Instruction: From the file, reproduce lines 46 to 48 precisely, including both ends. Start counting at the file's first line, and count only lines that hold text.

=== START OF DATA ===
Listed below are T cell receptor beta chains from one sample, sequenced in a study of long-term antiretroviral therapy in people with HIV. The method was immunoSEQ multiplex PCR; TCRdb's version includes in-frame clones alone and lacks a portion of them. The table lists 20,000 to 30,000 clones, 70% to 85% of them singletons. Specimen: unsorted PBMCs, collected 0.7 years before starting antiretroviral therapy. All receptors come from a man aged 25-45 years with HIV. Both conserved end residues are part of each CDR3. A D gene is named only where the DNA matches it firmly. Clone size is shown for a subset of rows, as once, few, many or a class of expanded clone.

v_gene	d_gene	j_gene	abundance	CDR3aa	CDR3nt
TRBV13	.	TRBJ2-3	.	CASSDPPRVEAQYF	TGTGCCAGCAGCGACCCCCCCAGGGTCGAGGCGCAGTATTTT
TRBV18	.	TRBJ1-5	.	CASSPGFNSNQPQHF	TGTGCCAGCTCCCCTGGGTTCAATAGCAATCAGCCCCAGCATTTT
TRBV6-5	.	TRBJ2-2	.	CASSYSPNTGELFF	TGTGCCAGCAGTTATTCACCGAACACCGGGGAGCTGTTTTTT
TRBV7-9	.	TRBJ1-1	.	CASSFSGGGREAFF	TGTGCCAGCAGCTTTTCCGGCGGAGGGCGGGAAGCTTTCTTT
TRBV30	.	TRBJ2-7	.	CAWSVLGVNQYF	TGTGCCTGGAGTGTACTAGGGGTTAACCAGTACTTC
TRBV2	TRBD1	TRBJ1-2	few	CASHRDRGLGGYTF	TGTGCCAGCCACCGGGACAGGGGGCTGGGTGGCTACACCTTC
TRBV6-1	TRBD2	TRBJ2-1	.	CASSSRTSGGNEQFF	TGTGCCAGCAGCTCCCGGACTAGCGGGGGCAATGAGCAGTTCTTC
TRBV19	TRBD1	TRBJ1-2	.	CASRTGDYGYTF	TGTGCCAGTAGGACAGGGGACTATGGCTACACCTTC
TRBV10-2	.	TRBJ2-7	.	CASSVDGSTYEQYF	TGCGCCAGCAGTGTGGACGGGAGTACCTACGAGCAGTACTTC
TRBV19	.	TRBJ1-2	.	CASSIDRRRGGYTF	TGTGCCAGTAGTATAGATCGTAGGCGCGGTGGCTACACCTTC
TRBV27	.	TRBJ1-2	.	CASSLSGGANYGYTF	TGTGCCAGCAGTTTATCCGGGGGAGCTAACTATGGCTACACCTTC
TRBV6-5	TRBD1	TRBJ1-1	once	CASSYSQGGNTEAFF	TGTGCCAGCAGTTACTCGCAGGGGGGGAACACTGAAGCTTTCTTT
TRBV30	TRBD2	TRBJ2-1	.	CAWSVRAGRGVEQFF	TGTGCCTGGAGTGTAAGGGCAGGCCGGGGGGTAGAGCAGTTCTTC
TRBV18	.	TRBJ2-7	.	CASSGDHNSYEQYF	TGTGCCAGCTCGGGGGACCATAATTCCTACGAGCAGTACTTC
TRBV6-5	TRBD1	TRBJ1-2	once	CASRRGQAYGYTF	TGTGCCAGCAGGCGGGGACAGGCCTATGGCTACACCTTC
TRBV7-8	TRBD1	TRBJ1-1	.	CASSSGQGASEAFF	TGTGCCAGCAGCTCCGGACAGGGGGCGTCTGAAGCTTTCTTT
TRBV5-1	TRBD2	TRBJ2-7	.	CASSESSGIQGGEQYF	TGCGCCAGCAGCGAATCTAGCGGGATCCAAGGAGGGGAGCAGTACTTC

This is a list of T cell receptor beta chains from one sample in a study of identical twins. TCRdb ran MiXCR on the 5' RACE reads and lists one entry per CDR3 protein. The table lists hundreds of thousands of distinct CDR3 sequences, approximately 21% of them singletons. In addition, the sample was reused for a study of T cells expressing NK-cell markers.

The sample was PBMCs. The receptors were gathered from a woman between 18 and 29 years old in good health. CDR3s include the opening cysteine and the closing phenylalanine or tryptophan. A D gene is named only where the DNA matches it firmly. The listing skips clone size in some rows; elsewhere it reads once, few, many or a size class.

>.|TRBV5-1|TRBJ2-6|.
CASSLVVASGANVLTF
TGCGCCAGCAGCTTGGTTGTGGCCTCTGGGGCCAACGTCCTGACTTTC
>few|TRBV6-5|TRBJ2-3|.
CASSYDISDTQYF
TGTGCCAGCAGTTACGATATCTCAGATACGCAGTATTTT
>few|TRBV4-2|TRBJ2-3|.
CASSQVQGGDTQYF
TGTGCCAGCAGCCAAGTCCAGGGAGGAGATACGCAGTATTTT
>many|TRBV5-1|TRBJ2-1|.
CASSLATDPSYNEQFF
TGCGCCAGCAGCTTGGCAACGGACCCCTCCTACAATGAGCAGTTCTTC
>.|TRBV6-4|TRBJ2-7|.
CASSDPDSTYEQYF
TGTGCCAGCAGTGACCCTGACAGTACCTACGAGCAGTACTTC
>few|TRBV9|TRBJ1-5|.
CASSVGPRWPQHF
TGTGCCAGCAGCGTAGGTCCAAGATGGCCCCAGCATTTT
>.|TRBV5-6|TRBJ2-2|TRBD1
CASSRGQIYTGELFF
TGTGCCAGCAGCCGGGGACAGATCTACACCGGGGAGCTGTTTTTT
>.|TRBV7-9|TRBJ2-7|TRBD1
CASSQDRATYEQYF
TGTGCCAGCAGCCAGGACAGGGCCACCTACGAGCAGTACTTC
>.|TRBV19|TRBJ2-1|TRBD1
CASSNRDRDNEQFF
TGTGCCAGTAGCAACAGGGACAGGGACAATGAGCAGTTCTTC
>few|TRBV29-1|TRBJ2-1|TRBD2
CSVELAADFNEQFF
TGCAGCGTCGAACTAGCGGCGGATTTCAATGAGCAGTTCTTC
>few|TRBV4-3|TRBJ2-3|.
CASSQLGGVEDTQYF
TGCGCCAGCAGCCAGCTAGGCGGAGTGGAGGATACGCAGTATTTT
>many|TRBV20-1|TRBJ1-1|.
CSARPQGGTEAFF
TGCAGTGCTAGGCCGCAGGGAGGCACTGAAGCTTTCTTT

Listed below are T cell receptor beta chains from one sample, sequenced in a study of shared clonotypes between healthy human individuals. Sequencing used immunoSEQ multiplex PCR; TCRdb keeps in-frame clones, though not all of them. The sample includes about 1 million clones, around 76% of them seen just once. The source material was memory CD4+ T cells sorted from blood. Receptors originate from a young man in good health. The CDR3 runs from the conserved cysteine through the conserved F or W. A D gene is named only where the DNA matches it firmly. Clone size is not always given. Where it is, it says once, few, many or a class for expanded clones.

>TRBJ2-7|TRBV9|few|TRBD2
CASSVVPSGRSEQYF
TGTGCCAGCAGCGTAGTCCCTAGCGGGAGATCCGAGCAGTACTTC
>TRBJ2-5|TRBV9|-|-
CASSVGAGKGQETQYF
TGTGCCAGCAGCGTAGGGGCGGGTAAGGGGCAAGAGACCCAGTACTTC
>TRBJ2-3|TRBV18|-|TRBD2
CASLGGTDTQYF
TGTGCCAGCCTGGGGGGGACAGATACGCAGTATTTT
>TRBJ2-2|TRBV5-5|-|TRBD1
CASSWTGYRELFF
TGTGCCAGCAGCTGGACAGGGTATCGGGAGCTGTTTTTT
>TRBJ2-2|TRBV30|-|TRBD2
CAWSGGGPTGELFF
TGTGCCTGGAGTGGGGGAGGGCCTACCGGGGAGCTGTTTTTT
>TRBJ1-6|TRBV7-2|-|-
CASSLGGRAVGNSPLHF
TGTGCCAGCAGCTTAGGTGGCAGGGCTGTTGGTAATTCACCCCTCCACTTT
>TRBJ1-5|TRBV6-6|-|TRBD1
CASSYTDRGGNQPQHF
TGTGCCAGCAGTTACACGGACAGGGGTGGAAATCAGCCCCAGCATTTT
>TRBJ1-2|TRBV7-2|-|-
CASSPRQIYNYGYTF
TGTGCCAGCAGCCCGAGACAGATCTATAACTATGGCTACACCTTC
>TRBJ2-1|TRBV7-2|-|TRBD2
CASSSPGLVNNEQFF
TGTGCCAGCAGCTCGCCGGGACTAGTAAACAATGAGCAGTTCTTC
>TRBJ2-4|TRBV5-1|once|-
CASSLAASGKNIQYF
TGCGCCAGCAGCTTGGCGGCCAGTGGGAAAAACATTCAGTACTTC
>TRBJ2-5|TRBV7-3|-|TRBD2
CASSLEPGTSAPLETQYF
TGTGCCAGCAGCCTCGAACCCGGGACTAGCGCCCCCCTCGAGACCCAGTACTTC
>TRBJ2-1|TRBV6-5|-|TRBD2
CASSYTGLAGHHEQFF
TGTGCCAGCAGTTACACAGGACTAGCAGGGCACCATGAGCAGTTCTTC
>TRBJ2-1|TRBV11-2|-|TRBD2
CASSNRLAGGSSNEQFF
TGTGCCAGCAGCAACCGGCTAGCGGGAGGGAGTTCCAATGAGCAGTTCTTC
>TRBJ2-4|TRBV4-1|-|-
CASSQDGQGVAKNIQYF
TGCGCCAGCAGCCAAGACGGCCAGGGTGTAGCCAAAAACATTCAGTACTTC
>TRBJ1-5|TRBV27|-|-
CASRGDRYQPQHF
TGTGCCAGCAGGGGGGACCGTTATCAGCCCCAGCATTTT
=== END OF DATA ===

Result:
>.|TRBV19|TRBJ2-1|TRBD1
CASSNRDRDNEQFF
TGTGCCAGTAGCAACAGGGACAGGGACAATGAGCAGTTCTTC